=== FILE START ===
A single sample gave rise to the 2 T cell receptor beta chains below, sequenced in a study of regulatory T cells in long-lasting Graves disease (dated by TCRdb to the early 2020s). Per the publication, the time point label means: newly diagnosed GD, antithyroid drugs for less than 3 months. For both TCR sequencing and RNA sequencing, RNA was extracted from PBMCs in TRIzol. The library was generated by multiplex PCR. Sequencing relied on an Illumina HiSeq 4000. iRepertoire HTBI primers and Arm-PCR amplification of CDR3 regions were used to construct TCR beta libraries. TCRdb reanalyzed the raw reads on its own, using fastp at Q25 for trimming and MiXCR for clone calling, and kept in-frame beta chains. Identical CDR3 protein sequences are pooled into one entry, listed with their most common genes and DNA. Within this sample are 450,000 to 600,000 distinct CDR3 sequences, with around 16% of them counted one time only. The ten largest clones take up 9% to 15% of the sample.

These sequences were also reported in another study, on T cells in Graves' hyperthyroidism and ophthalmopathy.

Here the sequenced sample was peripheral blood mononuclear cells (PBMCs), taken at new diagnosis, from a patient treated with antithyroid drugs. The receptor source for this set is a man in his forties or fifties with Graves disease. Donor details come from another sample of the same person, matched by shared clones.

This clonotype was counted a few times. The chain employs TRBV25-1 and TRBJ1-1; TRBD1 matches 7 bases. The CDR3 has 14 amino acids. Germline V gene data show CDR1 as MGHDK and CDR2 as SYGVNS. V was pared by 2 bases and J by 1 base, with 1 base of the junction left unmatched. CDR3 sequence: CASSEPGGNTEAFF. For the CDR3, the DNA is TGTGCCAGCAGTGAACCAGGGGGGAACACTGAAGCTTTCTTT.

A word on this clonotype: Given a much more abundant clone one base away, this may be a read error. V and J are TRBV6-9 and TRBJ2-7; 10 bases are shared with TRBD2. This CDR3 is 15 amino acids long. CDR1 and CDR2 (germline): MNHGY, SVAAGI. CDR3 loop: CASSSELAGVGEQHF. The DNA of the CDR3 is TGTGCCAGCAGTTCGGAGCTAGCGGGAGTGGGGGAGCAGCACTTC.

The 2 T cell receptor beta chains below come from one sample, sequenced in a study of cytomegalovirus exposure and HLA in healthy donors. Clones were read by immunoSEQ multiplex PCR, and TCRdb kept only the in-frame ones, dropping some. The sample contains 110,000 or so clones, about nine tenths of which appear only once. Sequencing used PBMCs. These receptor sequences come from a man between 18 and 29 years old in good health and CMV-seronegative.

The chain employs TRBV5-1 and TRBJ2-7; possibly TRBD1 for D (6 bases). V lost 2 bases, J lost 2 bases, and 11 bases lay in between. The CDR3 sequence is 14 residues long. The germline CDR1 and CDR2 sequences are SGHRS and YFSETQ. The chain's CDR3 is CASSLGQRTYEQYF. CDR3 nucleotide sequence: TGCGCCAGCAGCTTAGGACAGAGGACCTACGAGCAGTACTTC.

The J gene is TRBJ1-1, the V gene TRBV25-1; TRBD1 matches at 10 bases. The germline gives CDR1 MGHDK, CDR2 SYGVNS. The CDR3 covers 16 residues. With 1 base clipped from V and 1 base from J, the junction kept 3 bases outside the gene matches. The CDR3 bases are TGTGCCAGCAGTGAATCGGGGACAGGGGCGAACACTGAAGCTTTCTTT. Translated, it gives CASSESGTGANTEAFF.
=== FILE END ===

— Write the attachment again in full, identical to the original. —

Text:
A single sample gave rise to the 2 T cell receptor beta chains below, sequenced in a study of regulatory T cells in long-lasting Graves disease (dated by TCRdb to the early 2020s). Per the publication, the time point label means: newly diagnosed GD, antithyroid drugs for less than 3 months. For both TCR sequencing and RNA sequencing, RNA was extracted from PBMCs in TRIzol. The library was generated by multiplex PCR. Sequencing relied on an Illumina HiSeq 4000. iRepertoire HTBI primers and Arm-PCR amplification of CDR3 regions were used to construct TCR beta libraries. TCRdb reanalyzed the raw reads on its own, using fastp at Q25 for trimming and MiXCR for clone calling, and kept in-frame beta chains. Identical CDR3 protein sequences are pooled into one entry, listed with their most common genes and DNA. Within this sample are 450,000 to 600,000 distinct CDR3 sequences, with around 16% of them counted one time only. The ten largest clones take up 9% to 15% of the sample.

These sequences were also reported in another study, on T cells in Graves' hyperthyroidism and ophthalmopathy.

Here the sequenced sample was peripheral blood mononuclear cells (PBMCs), taken at new diagnosis, from a patient treated with antithyroid drugs. The receptor source for this set is a man in his forties or fifties with Graves disease. Donor details come from another sample of the same person, matched by shared clones.

This clonotype was counted a few times. The chain employs TRBV25-1 and TRBJ1-1; TRBD1 matches 7 bases. The CDR3 has 14 amino acids. Germline V gene data show CDR1 as MGHDK and CDR2 as SYGVNS. V was pared by 2 bases and J by 1 base, with 1 base of the junction left unmatched. CDR3 sequence: CASSEPGGNTEAFF. For the CDR3, the DNA is TGTGCCAGCAGTGAACCAGGGGGGAACACTGAAGCTTTCTTT.

A word on this clonotype: Given a much more abundant clone one base away, this may be a read error. V and J are TRBV6-9 and TRBJ2-7; 10 bases are shared with TRBD2. This CDR3 is 15 amino acids long. CDR1 and CDR2 (germline): MNHGY, SVAAGI. CDR3 loop: CASSSELAGVGEQHF. The DNA of the CDR3 is TGTGCCAGCAGTTCGGAGCTAGCGGGAGTGGGGGAGCAGCACTTC.

The 2 T cell receptor beta chains below come from one sample, sequenced in a study of cytomegalovirus exposure and HLA in healthy donors. Clones were read by immunoSEQ multiplex PCR, and TCRdb kept only the in-frame ones, dropping some. The sample contains 110,000 or so clones, about nine tenths of which appear only once. Sequencing used PBMCs. These receptor sequences come from a man between 18 and 29 years old in good health and CMV-seronegative.

The chain employs TRBV5-1 and TRBJ2-7; possibly TRBD1 for D (6 bases). V lost 2 bases, J lost 2 bases, and 11 bases lay in between. The CDR3 sequence is 14 residues long. The germline CDR1 and CDR2 sequences are SGHRS and YFSETQ. The chain's CDR3 is CASSLGQRTYEQYF. CDR3 nucleotide sequence: TGCGCCAGCAGCTTAGGACAGAGGACCTACGAGCAGTACTTC.

The J gene is TRBJ1-1, the V gene TRBV25-1; TRBD1 matches at 10 bases. The germline gives CDR1 MGHDK, CDR2 SYGVNS. The CDR3 covers 16 residues. With 1 base clipped from V and 1 base from J, the junction kept 3 bases outside the gene matches. The CDR3 bases are TGTGCCAGCAGTGAATCGGGGACAGGGGCGAACACTGAAGCTTTCTTT. Translated, it gives CASSESGTGANTEAFF.